Our heroine, Dot, descends into the darkened cellar with only a flickering flashlight to guide the way (or a torch, for our British readers). We hear a rustle of movement. Something gets knocked over behind her--a set of golf clubs. She pans to the light left and right, revealing so many places to hide. There’s definitely someone-or something-- down here in the cellar with her. There’s more movement, more noise, a few cries from Dot and then
the cat leaps into her arms from the top of a nearby cabinet or stack of old newspapers.
This, my friends, is what we commonly call a cheap shot. It’s when you wind up tension and expectations only to pay them off with a shock that turns out to be completely innocent. Granted sometimes it isn’t innocent because
the cat leaps away just as the psychopath dives out and runs Dot through with the umbrella from the golf bag. This is still a cheat, however, because the psychopath is just relying on shock value. All that built-up tension got paid off early with the cat and, well, the cat is not the payoff we were hoping for.
In certain activities, this sort of thing is called “premature”...
Cheap shots and shock gags are popular in stories for two reasons. One is because they’re hard to screw up. Put a racing crescendo in the soundtrack, add a racing heartbeat, splatter some gore, let rip with an off-color fart joke, and the audience almost has to react a certain way. That’s the second reason. You can practically guarantee the audience will respond how you want because they’re the lowest common denominator of emotional stimulation.
Now, let’s be clear on one thing. These little shocks are great, either in horror or action or comedy or whatever. Anything that gives the audience a little jolt out of their complacency is always good.
The problem is when that’s all a given story has to offer. A lot of stories try to get by with lots of cheap shots and shock gags because they don’t have anything else. The comedies aren’t that funny. The horror stories aren’t that scary.
There was a little horror movie I saw a while back where the suspected killer (or is he...?) had a habit of appearing from nowhere. Someone moves or the camera shifts and there he is. Walk into the office reading your mail, look up, and there he is. Open the medicine cabinet for an aspirin, close it, and behind you in the reflection there he is. Have a talk with your friend about stress, say goodbye, turn around, and there he is. Go out to get something from the fridge at night, close the fridge door, and there he is.
Notice how the italics are getting boring? That’s shock value wearing out its welcome. It’s breaking the flow again and again by reminding you this is a constructed story trying to play on your emotions. At the screening for this particular movie, I realized halfway through that the other critics and I were all doing the same thing. We were conducting the film with our fingers, cueing the suspected killer’s appearances because they’d become so predictable.
Consider, if you will, the lesson of Monty Python.
For those pathetic few of you who don’t know, Monty Python was the name of a British comedy troupe back in the ‘70s. John Cleese was a founding member. So was writer-director Terry Gilliam. There’s probably a few other faces in there you’d recognize, but I didn’t really want to talk about them.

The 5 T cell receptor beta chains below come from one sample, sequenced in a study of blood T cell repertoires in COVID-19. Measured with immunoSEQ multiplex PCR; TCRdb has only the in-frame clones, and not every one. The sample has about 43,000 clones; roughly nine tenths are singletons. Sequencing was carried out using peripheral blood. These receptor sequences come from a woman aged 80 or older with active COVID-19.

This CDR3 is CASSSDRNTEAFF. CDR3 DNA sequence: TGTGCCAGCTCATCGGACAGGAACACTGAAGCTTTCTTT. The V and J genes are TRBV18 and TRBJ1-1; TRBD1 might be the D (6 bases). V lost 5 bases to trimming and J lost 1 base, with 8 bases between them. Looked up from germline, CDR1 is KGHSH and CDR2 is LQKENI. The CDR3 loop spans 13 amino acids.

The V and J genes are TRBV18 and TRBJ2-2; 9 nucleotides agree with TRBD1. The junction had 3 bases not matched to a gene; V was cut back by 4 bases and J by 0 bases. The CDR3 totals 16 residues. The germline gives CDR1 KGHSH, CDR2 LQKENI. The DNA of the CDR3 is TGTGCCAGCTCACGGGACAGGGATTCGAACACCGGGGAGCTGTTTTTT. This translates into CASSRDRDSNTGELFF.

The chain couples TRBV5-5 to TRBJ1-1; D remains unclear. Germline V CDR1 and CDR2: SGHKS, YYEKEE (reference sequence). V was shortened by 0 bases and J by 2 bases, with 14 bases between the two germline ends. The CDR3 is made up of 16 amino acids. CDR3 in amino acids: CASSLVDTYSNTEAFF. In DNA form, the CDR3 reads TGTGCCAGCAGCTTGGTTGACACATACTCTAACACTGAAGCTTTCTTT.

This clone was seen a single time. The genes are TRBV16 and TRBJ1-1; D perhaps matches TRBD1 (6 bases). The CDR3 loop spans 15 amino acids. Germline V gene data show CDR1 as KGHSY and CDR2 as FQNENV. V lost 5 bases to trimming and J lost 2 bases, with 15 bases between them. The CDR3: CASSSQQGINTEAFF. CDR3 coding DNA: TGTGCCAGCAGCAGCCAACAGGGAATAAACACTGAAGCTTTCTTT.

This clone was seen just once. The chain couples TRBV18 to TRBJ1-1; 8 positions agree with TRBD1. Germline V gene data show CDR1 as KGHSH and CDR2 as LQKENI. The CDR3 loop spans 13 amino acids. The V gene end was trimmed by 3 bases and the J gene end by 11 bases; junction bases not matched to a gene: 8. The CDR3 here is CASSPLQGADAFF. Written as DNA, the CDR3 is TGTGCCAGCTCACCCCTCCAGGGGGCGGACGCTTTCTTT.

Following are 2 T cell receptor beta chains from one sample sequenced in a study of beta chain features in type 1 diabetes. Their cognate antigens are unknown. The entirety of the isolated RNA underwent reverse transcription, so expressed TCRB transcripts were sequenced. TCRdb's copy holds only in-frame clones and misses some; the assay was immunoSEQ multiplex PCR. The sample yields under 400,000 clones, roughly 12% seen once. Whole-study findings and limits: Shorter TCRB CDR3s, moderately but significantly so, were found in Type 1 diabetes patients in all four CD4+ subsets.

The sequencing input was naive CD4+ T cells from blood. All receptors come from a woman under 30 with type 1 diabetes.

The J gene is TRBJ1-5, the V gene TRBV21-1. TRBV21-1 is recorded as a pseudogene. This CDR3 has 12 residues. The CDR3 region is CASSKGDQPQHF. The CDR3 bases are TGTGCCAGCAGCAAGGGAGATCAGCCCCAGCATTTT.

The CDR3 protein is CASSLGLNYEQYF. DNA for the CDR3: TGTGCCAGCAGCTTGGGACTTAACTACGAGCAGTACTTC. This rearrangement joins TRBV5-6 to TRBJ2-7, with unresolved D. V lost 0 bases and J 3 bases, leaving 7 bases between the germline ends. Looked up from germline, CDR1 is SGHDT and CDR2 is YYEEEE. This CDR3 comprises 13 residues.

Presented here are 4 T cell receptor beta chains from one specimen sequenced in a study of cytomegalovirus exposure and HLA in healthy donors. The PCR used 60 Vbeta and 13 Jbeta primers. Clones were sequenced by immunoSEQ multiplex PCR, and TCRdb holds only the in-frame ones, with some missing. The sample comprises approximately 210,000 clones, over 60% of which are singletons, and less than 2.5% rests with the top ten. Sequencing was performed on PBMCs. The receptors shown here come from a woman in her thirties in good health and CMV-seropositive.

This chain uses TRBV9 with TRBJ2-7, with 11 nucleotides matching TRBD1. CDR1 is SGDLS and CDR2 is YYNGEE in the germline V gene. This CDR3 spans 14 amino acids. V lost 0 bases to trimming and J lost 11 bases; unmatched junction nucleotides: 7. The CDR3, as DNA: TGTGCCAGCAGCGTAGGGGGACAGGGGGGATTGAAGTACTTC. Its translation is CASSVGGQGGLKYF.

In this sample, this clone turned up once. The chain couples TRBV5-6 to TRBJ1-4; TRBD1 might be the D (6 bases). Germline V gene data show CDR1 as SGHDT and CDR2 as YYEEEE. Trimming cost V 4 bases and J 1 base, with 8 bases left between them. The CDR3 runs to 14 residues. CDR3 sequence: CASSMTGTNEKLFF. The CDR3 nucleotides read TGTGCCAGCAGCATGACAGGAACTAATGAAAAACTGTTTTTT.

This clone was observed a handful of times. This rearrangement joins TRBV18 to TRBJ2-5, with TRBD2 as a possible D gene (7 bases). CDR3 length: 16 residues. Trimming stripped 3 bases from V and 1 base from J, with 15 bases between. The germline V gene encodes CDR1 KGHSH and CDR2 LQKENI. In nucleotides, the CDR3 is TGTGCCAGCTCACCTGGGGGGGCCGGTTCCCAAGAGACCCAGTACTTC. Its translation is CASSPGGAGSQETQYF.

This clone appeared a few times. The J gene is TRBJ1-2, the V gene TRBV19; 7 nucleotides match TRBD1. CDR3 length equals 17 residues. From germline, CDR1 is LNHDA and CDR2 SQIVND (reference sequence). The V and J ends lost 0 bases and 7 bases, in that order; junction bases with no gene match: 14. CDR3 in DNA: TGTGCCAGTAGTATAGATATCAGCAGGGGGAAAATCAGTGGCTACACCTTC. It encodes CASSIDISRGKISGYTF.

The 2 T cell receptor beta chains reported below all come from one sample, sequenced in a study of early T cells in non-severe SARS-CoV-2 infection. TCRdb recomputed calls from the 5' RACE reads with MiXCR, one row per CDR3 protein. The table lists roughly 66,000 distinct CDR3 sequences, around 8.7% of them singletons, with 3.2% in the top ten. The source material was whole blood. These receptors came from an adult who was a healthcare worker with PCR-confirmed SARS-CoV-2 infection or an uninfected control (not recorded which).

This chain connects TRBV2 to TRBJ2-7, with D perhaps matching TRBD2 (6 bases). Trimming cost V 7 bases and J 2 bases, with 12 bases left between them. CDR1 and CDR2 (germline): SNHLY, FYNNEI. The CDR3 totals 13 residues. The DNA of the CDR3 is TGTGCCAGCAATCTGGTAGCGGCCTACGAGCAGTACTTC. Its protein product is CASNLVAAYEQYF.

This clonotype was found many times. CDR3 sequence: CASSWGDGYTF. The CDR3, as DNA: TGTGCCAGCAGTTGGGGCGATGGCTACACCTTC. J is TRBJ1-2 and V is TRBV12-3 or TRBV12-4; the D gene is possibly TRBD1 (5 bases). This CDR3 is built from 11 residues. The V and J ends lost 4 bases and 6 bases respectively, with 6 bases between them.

The whole point of Monty Python was to do off-beat, nonsensical comedy. It was absurdist humor taken to the extreme, with people arguing about book stores, dead parrots, and even arguing about arguments. Unexpectedly, Monty Python became a huge hit. Their show ran for several seasons. The group did international tours. They made a couple of movies.
And they became predictable.
People started taking about jokes and skits being “Pythonesque.” It was hard to be nonsensical when people were expecting nonsense. The absurdity became standard. And right about this time Monty Python started to be a little less funny. Then a lot less funny. And then they more or less broke up.
If you don’t want to think poorly on the Pythons, consider slasher films. They dominated the ‘80s because it was easy to shock audiences with more gruesome and gory deaths. Eventually, though, slasher films almost became another form of comedy. People were laughing at them more than cringing because they’d become bored by the constant cycle of extreme death. It’s just like what I mentioned a while back about endings that come out of left-field. They become so commonplace in bad indie films that people just expect them now. They lost what shock value they once had.
Again, as I said above, there’s nothing wrong with a shock or a cheap shot now and then. Shocks and surprises are good. We all enjoy them.
You need to have more than that, though, if you want to really connect with your audience. There needs to be real tension. Real suspense. Real payoffs.
Yeah, it’s tough and, yeah, some readers simply are not capable of understanding foreshadowing and suspense. A real uphill battle. So you need to decide if you’re going to aim high or if you’re going to go for the lowest common denominator.
Because you can only be premature so many times before other folks start getting frustrated with you.
And then you’re going to find yourself all alone.
Next time, I need to talk about the developing flea problem.
Until then, go write.